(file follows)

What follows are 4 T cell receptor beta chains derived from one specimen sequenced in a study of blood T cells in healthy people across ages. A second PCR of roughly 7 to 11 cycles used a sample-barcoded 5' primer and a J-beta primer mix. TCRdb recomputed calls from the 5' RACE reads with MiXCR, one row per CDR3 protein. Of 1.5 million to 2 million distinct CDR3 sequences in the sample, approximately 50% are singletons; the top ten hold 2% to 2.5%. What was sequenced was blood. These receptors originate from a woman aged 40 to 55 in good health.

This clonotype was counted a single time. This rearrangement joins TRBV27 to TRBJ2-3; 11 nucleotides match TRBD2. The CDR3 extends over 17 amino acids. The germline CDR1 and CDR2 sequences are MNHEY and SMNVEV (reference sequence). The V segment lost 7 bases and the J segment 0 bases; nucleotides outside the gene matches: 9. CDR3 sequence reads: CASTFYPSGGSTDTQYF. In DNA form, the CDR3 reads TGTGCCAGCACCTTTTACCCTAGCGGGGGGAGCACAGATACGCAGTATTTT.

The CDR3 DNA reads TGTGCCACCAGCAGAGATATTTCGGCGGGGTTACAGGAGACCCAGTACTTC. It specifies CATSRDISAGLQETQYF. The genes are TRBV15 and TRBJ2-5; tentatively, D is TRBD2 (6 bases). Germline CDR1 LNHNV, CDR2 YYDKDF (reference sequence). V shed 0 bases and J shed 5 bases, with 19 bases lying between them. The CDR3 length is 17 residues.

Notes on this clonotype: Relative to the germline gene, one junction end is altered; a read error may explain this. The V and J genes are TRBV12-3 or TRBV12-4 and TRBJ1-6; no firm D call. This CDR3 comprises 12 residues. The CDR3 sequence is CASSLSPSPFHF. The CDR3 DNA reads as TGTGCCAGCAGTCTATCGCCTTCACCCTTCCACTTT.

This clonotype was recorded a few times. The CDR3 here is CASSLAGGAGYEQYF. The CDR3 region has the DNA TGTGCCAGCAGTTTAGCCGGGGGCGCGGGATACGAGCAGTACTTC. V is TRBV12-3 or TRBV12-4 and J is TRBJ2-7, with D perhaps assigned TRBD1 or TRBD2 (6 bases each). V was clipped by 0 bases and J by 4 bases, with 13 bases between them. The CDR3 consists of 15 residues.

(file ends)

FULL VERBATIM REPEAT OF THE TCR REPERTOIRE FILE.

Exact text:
What follows are 4 T cell receptor beta chains derived from one specimen sequenced in a study of blood T cells in healthy people across ages. A second PCR of roughly 7 to 11 cycles used a sample-barcoded 5' primer and a J-beta primer mix. TCRdb recomputed calls from the 5' RACE reads with MiXCR, one row per CDR3 protein. Of 1.5 million to 2 million distinct CDR3 sequences in the sample, approximately 50% are singletons; the top ten hold 2% to 2.5%. What was sequenced was blood. These receptors originate from a woman aged 40 to 55 in good health.

This clonotype was counted a single time. This rearrangement joins TRBV27 to TRBJ2-3; 11 nucleotides match TRBD2. The CDR3 extends over 17 amino acids. The germline CDR1 and CDR2 sequences are MNHEY and SMNVEV (reference sequence). The V segment lost 7 bases and the J segment 0 bases; nucleotides outside the gene matches: 9. CDR3 sequence reads: CASTFYPSGGSTDTQYF. In DNA form, the CDR3 reads TGTGCCAGCACCTTTTACCCTAGCGGGGGGAGCACAGATACGCAGTATTTT.

The CDR3 DNA reads TGTGCCACCAGCAGAGATATTTCGGCGGGGTTACAGGAGACCCAGTACTTC. It specifies CATSRDISAGLQETQYF. The genes are TRBV15 and TRBJ2-5; tentatively, D is TRBD2 (6 bases). Germline CDR1 LNHNV, CDR2 YYDKDF (reference sequence). V shed 0 bases and J shed 5 bases, with 19 bases lying between them. The CDR3 length is 17 residues.

Notes on this clonotype: Relative to the germline gene, one junction end is altered; a read error may explain this. The V and J genes are TRBV12-3 or TRBV12-4 and TRBJ1-6; no firm D call. This CDR3 comprises 12 residues. The CDR3 sequence is CASSLSPSPFHF. The CDR3 DNA reads as TGTGCCAGCAGTCTATCGCCTTCACCCTTCCACTTT.

This clonotype was recorded a few times. The CDR3 here is CASSLAGGAGYEQYF. The CDR3 region has the DNA TGTGCCAGCAGTTTAGCCGGGGGCGCGGGATACGAGCAGTACTTC. V is TRBV12-3 or TRBV12-4 and J is TRBJ2-7, with D perhaps assigned TRBD1 or TRBD2 (6 bases each). V was clipped by 0 bases and J by 4 bases, with 13 bases between them. The CDR3 consists of 15 residues.